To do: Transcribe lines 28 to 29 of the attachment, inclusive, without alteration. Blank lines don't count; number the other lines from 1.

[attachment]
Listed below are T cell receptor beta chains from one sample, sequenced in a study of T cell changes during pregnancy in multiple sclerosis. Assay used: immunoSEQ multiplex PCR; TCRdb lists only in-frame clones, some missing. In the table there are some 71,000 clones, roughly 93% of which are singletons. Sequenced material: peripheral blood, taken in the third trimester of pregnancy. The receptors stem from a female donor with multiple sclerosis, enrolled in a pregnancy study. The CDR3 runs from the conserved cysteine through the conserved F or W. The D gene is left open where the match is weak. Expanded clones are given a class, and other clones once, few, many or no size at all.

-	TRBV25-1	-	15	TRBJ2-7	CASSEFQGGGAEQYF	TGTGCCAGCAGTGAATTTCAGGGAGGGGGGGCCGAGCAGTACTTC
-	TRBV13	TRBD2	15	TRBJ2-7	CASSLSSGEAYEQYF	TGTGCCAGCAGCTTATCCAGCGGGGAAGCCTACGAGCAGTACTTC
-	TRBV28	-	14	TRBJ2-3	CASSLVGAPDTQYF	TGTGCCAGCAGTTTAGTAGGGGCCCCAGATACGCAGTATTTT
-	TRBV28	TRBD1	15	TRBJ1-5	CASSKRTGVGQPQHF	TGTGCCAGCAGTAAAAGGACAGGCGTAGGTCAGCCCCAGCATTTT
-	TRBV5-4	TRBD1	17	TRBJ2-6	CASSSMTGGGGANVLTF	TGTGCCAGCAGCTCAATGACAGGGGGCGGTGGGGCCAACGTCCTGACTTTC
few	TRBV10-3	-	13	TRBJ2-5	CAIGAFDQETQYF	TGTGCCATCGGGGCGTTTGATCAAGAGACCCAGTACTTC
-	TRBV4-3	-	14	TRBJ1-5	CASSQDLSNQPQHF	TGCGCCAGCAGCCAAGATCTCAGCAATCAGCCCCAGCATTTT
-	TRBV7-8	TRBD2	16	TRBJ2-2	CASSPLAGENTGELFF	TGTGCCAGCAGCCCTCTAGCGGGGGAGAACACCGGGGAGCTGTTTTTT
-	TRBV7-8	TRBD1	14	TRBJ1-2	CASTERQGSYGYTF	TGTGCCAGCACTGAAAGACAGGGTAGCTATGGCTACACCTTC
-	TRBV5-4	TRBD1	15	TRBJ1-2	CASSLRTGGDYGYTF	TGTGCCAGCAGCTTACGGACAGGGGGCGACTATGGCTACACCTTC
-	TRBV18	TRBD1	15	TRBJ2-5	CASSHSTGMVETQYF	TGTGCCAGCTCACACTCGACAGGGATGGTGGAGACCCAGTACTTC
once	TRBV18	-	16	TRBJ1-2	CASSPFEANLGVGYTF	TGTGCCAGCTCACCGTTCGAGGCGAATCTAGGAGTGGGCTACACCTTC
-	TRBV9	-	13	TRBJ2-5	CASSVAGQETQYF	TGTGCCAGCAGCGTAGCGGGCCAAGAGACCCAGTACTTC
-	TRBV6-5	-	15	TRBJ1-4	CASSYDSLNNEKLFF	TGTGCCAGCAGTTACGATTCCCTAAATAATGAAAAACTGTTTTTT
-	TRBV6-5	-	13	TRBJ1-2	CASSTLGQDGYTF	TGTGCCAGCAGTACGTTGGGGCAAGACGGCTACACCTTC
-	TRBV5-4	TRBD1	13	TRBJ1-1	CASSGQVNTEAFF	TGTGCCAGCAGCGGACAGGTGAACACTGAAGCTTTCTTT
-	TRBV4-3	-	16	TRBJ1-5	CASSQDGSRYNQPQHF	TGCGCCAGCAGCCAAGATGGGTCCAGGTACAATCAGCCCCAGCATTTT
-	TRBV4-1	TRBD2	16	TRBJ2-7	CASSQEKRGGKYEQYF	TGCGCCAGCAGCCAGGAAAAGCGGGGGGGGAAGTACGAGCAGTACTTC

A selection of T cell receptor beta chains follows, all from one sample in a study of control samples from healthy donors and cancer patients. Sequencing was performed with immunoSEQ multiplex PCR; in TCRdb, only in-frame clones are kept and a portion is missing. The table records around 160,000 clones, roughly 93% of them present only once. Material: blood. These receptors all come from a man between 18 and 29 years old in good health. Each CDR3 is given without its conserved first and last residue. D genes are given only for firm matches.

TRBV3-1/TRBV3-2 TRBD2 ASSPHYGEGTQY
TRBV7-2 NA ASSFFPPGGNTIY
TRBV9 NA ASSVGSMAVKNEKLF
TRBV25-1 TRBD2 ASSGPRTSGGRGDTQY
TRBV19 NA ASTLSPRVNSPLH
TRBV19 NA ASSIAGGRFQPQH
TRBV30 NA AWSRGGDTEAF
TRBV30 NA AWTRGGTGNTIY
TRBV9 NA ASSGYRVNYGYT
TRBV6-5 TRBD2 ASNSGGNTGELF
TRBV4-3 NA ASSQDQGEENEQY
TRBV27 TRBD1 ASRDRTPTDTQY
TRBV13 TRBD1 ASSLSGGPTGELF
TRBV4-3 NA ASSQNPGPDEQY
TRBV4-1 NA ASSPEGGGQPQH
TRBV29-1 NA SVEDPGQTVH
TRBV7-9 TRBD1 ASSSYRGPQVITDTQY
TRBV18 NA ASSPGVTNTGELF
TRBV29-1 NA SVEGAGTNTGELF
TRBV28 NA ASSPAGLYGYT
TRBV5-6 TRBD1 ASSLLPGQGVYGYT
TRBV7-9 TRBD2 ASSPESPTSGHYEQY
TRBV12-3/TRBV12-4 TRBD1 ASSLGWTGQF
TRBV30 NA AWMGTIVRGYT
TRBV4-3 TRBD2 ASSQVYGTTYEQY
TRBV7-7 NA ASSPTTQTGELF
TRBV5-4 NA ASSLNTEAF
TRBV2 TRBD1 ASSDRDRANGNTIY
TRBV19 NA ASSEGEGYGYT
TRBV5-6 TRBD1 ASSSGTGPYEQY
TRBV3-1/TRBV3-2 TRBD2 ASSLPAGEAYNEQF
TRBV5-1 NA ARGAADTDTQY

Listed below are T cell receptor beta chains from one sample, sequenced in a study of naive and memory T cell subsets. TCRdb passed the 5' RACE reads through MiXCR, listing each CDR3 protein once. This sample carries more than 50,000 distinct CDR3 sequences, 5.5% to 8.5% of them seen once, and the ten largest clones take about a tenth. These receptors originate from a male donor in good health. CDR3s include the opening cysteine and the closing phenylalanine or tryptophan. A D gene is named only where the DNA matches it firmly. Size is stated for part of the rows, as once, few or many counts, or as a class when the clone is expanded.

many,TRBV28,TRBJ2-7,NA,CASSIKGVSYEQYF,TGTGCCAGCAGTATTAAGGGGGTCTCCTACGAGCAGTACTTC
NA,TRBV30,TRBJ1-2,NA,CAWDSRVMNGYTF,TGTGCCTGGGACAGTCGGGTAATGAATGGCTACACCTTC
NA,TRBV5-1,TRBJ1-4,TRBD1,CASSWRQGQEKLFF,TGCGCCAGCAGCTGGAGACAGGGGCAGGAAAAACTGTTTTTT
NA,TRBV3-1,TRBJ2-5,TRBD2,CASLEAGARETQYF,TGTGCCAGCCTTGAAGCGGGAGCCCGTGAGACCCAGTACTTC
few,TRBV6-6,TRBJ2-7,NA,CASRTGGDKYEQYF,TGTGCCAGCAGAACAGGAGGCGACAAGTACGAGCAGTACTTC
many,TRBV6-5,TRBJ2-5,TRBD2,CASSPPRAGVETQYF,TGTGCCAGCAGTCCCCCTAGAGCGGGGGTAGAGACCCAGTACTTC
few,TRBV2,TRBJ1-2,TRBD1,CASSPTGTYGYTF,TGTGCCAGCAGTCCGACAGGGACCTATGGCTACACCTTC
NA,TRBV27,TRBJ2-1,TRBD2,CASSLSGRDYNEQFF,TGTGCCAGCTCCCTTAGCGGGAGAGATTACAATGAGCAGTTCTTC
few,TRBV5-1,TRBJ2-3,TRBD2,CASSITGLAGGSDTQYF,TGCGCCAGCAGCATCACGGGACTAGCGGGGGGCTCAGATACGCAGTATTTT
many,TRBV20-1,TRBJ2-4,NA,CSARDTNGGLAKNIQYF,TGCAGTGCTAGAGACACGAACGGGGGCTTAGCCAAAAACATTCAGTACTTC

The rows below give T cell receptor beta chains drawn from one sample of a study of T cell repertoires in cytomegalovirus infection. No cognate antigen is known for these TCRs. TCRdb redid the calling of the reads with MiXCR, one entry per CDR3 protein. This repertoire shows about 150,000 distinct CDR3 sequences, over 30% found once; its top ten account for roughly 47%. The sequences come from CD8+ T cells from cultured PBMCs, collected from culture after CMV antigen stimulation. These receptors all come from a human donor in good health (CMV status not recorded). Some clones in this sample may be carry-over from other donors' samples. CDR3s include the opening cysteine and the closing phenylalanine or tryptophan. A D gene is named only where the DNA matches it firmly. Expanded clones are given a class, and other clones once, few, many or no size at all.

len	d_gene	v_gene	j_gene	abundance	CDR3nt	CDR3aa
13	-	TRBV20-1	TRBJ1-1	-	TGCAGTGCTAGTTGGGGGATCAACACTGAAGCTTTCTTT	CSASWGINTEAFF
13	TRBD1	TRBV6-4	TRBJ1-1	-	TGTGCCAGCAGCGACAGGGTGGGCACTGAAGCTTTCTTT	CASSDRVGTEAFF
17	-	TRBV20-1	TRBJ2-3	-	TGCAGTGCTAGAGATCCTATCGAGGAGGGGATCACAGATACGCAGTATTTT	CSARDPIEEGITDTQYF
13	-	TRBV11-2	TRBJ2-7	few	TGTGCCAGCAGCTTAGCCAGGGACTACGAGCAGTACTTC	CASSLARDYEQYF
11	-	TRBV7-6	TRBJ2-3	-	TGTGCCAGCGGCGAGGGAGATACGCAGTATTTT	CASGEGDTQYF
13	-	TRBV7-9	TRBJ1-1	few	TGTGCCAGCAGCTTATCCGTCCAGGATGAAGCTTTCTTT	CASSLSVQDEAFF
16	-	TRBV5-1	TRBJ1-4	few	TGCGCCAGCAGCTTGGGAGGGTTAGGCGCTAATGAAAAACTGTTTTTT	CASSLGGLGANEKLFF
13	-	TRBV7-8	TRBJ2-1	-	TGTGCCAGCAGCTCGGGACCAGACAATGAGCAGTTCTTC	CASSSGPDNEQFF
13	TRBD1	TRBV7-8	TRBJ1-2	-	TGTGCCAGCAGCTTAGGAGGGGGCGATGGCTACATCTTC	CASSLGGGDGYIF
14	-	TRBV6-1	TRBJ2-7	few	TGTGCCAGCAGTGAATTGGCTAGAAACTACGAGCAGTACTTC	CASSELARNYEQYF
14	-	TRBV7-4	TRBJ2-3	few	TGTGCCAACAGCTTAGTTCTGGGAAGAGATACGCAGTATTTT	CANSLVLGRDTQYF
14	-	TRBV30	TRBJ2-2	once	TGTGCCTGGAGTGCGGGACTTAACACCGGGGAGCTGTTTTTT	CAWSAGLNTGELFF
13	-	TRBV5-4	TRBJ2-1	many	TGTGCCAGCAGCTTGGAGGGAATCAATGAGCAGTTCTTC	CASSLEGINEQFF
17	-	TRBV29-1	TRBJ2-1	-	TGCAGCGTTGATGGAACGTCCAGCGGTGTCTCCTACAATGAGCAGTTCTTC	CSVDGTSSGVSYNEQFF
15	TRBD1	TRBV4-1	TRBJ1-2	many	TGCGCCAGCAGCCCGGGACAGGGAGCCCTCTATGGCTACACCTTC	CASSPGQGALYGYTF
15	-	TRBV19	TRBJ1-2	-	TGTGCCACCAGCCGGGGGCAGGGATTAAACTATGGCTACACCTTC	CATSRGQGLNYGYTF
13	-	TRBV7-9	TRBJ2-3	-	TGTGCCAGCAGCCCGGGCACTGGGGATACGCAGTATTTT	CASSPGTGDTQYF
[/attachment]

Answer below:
TRBV30 NA AWTRGGTGNTIY
TRBV9 NA ASSGYRVNYGYT